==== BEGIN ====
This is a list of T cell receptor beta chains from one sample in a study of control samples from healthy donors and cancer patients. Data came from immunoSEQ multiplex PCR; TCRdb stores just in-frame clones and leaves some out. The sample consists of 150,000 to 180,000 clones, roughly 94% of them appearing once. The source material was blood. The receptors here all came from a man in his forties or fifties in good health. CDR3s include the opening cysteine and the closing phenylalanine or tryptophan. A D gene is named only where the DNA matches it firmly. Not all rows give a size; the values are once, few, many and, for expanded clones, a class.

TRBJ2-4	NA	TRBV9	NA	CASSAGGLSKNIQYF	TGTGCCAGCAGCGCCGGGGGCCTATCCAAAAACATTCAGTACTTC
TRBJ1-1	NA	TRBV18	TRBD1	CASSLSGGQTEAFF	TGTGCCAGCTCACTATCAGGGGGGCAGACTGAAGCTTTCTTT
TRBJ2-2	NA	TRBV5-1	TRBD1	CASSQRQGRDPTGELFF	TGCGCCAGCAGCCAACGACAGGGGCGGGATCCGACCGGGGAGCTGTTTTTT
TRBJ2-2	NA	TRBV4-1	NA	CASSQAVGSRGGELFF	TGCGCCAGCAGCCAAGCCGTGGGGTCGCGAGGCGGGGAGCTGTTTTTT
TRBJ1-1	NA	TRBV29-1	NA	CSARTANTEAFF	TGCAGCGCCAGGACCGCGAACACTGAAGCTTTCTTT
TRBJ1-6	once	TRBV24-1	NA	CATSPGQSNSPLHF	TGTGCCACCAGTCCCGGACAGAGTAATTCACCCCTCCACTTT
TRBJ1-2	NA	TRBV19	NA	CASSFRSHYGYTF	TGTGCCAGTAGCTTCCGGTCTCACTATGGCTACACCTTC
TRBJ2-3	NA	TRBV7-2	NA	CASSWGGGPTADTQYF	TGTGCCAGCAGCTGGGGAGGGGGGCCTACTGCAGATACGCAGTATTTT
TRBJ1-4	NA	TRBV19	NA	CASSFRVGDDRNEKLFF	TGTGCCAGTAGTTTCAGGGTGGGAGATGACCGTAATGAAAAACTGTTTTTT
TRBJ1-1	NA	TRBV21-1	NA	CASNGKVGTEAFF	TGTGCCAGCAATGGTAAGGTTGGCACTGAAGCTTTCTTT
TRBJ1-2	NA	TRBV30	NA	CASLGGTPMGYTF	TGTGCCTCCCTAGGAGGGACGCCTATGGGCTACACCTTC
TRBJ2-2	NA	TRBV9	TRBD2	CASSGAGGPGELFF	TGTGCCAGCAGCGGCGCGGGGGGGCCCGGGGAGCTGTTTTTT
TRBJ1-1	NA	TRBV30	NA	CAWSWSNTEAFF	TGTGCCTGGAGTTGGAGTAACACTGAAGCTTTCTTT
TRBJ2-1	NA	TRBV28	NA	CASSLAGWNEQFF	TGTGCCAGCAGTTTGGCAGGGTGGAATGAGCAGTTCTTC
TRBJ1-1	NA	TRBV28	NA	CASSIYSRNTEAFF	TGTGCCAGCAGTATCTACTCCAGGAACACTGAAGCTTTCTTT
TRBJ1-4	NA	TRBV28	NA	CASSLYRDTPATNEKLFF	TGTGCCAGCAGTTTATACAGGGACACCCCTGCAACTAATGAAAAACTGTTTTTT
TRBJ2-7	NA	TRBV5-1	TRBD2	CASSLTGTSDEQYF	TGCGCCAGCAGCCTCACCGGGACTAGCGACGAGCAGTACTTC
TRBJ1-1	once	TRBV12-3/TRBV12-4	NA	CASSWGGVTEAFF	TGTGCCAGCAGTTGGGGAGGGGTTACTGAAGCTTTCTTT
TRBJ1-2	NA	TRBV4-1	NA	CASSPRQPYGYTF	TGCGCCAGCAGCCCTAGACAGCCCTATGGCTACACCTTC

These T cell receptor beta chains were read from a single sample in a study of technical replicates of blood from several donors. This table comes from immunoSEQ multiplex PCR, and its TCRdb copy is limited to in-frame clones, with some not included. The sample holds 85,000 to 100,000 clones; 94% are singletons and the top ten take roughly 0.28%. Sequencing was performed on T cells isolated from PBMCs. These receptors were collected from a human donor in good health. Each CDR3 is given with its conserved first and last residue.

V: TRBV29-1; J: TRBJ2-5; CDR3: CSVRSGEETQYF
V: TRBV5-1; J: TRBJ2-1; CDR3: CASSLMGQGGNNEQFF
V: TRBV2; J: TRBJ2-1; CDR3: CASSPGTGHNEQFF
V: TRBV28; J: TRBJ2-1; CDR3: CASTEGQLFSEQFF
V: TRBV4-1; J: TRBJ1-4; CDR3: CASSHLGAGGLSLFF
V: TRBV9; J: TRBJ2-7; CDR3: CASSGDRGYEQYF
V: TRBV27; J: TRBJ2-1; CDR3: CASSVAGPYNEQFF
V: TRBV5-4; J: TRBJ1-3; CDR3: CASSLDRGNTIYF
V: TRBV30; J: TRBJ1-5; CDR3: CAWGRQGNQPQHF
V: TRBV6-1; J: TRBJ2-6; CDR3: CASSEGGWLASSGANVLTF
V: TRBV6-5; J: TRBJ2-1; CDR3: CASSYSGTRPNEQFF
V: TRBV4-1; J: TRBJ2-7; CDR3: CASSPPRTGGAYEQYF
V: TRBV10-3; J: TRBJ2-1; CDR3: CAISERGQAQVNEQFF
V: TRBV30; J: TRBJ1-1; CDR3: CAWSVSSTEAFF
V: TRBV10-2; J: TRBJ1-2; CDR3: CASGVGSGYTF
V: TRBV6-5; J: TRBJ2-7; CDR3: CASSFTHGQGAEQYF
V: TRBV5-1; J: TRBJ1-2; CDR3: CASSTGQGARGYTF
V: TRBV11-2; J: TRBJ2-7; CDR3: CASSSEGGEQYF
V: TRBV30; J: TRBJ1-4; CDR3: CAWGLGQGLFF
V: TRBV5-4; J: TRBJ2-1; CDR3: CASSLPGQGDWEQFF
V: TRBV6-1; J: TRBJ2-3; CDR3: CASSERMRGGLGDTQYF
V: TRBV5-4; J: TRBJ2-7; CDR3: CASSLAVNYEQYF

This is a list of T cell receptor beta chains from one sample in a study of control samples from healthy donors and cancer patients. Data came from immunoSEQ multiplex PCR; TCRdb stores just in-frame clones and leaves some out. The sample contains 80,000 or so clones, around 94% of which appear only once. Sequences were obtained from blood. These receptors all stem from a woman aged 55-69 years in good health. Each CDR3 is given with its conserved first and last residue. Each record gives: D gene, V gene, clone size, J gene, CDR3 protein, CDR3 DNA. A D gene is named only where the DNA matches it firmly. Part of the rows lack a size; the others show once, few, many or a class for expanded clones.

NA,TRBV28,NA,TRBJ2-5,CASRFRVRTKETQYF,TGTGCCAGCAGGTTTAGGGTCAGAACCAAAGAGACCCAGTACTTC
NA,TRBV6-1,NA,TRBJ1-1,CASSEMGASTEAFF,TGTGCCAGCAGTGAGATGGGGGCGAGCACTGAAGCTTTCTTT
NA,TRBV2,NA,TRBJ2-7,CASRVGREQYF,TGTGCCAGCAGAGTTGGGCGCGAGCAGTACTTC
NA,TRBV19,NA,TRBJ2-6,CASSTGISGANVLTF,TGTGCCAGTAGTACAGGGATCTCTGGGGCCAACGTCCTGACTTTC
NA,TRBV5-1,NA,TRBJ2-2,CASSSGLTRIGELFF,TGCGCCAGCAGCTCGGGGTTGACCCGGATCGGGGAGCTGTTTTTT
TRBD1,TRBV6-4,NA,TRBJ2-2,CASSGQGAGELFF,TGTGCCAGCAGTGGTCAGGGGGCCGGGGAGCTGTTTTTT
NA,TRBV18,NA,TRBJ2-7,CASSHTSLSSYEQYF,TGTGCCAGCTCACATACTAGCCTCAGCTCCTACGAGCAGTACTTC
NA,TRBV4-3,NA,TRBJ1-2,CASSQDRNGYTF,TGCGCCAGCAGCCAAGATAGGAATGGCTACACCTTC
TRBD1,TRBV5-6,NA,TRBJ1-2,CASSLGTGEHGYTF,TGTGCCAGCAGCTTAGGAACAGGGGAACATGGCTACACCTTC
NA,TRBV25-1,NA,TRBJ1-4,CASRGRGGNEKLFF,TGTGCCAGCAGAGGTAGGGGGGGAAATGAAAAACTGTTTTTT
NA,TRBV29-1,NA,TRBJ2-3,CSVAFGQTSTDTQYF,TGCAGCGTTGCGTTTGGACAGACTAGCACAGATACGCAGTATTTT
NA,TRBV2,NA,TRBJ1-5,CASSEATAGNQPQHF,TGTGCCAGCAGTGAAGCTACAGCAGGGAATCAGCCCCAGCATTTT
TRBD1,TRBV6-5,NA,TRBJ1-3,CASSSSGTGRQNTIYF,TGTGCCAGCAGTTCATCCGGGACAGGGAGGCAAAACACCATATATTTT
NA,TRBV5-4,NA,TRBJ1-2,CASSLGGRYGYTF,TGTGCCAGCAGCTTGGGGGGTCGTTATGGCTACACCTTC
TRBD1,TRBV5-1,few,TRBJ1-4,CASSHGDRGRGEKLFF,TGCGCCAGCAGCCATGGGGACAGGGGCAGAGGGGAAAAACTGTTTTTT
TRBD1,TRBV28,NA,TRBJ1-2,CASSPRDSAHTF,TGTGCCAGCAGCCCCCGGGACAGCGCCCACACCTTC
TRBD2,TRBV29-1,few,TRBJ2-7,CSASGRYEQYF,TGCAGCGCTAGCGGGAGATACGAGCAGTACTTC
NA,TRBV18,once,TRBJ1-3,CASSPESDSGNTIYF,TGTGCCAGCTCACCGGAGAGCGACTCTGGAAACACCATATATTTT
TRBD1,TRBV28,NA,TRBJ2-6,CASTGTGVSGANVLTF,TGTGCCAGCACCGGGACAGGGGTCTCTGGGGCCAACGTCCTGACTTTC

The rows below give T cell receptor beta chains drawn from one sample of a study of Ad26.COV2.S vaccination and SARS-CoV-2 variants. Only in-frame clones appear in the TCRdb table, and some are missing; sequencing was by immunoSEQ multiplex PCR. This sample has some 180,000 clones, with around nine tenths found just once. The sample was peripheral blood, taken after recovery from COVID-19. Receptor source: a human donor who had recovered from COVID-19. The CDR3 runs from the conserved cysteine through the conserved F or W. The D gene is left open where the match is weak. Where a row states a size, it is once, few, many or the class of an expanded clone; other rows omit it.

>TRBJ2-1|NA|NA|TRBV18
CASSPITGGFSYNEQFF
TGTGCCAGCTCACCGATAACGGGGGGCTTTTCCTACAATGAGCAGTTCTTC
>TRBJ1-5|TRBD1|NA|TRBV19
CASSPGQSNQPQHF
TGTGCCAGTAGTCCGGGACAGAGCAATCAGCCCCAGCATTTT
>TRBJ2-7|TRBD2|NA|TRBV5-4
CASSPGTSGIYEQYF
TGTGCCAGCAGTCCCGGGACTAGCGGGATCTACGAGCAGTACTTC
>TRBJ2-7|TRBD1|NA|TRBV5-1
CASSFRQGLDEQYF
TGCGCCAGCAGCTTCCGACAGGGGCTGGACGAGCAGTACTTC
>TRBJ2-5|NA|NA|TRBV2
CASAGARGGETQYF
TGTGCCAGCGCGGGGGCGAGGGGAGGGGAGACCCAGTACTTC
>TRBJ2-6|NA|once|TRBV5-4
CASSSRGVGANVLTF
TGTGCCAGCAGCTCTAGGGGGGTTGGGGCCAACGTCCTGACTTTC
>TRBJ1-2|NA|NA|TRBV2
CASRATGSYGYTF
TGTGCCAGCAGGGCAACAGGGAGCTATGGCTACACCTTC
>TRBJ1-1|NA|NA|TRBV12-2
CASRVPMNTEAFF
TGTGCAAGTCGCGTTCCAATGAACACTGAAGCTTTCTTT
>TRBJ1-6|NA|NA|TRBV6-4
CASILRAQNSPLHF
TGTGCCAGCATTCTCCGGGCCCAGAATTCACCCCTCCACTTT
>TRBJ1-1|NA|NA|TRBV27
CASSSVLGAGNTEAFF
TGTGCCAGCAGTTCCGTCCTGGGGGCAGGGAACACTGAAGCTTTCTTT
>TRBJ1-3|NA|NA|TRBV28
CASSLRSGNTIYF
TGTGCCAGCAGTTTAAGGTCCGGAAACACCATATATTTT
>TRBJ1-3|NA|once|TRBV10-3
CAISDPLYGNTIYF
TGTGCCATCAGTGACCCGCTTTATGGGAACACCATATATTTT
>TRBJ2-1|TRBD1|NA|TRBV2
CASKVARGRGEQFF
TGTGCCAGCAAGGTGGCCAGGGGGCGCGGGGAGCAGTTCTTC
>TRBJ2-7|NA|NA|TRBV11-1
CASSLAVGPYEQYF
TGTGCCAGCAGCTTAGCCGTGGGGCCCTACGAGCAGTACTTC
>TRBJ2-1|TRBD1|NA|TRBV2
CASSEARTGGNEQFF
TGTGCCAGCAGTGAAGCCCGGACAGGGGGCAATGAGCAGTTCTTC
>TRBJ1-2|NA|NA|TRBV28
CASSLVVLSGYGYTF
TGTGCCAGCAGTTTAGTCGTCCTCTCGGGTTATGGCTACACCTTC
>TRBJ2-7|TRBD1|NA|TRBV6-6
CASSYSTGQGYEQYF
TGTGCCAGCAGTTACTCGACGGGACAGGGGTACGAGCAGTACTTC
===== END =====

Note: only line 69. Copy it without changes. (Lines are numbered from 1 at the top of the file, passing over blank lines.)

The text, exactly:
CASSPGQSNQPQHF